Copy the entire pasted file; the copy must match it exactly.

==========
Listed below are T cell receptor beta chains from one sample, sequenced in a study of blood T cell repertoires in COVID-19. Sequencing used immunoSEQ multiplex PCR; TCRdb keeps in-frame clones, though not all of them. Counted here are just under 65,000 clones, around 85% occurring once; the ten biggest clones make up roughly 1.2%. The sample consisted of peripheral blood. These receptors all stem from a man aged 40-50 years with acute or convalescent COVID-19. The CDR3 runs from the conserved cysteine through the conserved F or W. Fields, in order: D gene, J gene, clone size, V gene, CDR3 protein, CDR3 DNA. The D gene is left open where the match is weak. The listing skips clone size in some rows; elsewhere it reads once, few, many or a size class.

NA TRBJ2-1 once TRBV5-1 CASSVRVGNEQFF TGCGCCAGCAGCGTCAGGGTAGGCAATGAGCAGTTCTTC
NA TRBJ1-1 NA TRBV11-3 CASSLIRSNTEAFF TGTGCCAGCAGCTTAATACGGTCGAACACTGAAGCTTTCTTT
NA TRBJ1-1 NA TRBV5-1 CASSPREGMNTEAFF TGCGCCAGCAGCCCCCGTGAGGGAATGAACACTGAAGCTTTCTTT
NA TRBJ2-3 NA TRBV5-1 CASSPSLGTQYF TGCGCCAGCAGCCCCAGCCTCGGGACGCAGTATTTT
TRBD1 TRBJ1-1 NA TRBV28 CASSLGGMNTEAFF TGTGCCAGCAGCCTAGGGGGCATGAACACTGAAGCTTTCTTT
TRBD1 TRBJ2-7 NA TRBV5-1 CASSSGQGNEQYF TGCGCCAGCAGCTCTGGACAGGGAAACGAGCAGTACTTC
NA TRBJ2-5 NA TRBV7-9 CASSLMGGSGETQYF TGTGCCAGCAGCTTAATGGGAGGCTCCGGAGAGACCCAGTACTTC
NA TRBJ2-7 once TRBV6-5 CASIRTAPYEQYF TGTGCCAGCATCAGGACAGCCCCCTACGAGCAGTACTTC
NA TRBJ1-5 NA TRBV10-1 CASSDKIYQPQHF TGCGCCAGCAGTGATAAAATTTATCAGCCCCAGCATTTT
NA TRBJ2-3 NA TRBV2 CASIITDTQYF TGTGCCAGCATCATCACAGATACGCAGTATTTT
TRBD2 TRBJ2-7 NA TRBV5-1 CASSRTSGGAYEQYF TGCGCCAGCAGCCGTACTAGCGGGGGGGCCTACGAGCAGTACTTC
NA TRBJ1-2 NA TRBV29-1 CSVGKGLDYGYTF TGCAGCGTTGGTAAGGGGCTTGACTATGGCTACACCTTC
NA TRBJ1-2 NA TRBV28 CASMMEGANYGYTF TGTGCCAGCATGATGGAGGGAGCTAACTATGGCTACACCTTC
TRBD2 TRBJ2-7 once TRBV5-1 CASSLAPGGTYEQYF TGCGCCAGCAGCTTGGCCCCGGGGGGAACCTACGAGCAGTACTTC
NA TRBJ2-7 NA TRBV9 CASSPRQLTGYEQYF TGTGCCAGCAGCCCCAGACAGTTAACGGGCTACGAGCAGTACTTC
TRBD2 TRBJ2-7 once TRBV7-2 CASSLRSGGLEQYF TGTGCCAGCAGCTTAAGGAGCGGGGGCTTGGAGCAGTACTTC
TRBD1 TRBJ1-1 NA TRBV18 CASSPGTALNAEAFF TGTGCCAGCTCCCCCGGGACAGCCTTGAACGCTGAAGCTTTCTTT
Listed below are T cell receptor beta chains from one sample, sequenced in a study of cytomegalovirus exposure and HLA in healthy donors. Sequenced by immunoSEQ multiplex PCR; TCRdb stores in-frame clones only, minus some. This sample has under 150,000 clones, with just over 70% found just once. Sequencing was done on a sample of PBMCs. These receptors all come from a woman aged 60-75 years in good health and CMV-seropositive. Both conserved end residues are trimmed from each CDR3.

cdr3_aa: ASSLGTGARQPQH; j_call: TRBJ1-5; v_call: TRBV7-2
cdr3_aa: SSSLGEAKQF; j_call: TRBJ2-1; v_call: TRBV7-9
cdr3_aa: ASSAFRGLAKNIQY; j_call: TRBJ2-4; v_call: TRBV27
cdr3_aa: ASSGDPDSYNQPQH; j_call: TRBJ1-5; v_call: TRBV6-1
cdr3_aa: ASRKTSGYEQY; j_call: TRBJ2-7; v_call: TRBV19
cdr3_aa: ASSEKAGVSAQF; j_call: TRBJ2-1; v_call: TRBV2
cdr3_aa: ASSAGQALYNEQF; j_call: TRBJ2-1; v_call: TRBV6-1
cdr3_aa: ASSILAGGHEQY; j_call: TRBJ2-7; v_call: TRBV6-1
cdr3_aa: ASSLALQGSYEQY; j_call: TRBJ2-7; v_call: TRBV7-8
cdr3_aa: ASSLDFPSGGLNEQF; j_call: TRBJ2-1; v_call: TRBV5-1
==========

Listed below are T cell receptor beta chains from one sample, sequenced in a study of blood T cell repertoires in COVID-19. Sequencing used immunoSEQ multiplex PCR; TCRdb keeps in-frame clones, though not all of them. Counted here are just under 65,000 clones, around 85% occurring once; the ten biggest clones make up roughly 1.2%. The sample consisted of peripheral blood. These receptors all stem from a man aged 40-50 years with acute or convalescent COVID-19. The CDR3 runs from the conserved cysteine through the conserved F or W. Fields, in order: D gene, J gene, clone size, V gene, CDR3 protein, CDR3 DNA. The D gene is left open where the match is weak. The listing skips clone size in some rows; elsewhere it reads once, few, many or a size class.

NA TRBJ2-1 once TRBV5-1 CASSVRVGNEQFF TGCGCCAGCAGCGTCAGGGTAGGCAATGAGCAGTTCTTC
NA TRBJ1-1 NA TRBV11-3 CASSLIRSNTEAFF TGTGCCAGCAGCTTAATACGGTCGAACACTGAAGCTTTCTTT
NA TRBJ1-1 NA TRBV5-1 CASSPREGMNTEAFF TGCGCCAGCAGCCCCCGTGAGGGAATGAACACTGAAGCTTTCTTT
NA TRBJ2-3 NA TRBV5-1 CASSPSLGTQYF TGCGCCAGCAGCCCCAGCCTCGGGACGCAGTATTTT
TRBD1 TRBJ1-1 NA TRBV28 CASSLGGMNTEAFF TGTGCCAGCAGCCTAGGGGGCATGAACACTGAAGCTTTCTTT
TRBD1 TRBJ2-7 NA TRBV5-1 CASSSGQGNEQYF TGCGCCAGCAGCTCTGGACAGGGAAACGAGCAGTACTTC
NA TRBJ2-5 NA TRBV7-9 CASSLMGGSGETQYF TGTGCCAGCAGCTTAATGGGAGGCTCCGGAGAGACCCAGTACTTC
NA TRBJ2-7 once TRBV6-5 CASIRTAPYEQYF TGTGCCAGCATCAGGACAGCCCCCTACGAGCAGTACTTC
NA TRBJ1-5 NA TRBV10-1 CASSDKIYQPQHF TGCGCCAGCAGTGATAAAATTTATCAGCCCCAGCATTTT
NA TRBJ2-3 NA TRBV2 CASIITDTQYF TGTGCCAGCATCATCACAGATACGCAGTATTTT
TRBD2 TRBJ2-7 NA TRBV5-1 CASSRTSGGAYEQYF TGCGCCAGCAGCCGTACTAGCGGGGGGGCCTACGAGCAGTACTTC
NA TRBJ1-2 NA TRBV29-1 CSVGKGLDYGYTF TGCAGCGTTGGTAAGGGGCTTGACTATGGCTACACCTTC
NA TRBJ1-2 NA TRBV28 CASMMEGANYGYTF TGTGCCAGCATGATGGAGGGAGCTAACTATGGCTACACCTTC
TRBD2 TRBJ2-7 once TRBV5-1 CASSLAPGGTYEQYF TGCGCCAGCAGCTTGGCCCCGGGGGGAACCTACGAGCAGTACTTC
NA TRBJ2-7 NA TRBV9 CASSPRQLTGYEQYF TGTGCCAGCAGCCCCAGACAGTTAACGGGCTACGAGCAGTACTTC
TRBD2 TRBJ2-7 once TRBV7-2 CASSLRSGGLEQYF TGTGCCAGCAGCTTAAGGAGCGGGGGCTTGGAGCAGTACTTC
TRBD1 TRBJ1-1 NA TRBV18 CASSPGTALNAEAFF TGTGCCAGCTCCCCCGGGACAGCCTTGAACGCTGAAGCTTTCTTT
Listed below are T cell receptor beta chains from one sample, sequenced in a study of cytomegalovirus exposure and HLA in healthy donors. Sequenced by immunoSEQ multiplex PCR; TCRdb stores in-frame clones only, minus some. This sample has under 150,000 clones, with just over 70% found just once. Sequencing was done on a sample of PBMCs. These receptors all come from a woman aged 60-75 years in good health and CMV-seropositive. Both conserved end residues are trimmed from each CDR3.

cdr3_aa: ASSLGTGARQPQH; j_call: TRBJ1-5; v_call: TRBV7-2
cdr3_aa: SSSLGEAKQF; j_call: TRBJ2-1; v_call: TRBV7-9
cdr3_aa: ASSAFRGLAKNIQY; j_call: TRBJ2-4; v_call: TRBV27
cdr3_aa: ASSGDPDSYNQPQH; j_call: TRBJ1-5; v_call: TRBV6-1
cdr3_aa: ASRKTSGYEQY; j_call: TRBJ2-7; v_call: TRBV19
cdr3_aa: ASSEKAGVSAQF; j_call: TRBJ2-1; v_call: TRBV2
cdr3_aa: ASSAGQALYNEQF; j_call: TRBJ2-1; v_call: TRBV6-1
cdr3_aa: ASSILAGGHEQY; j_call: TRBJ2-7; v_call: TRBV6-1
cdr3_aa: ASSLALQGSYEQY; j_call: TRBJ2-7; v_call: TRBV7-8
cdr3_aa: ASSLDFPSGGLNEQF; j_call: TRBJ2-1; v_call: TRBV5-1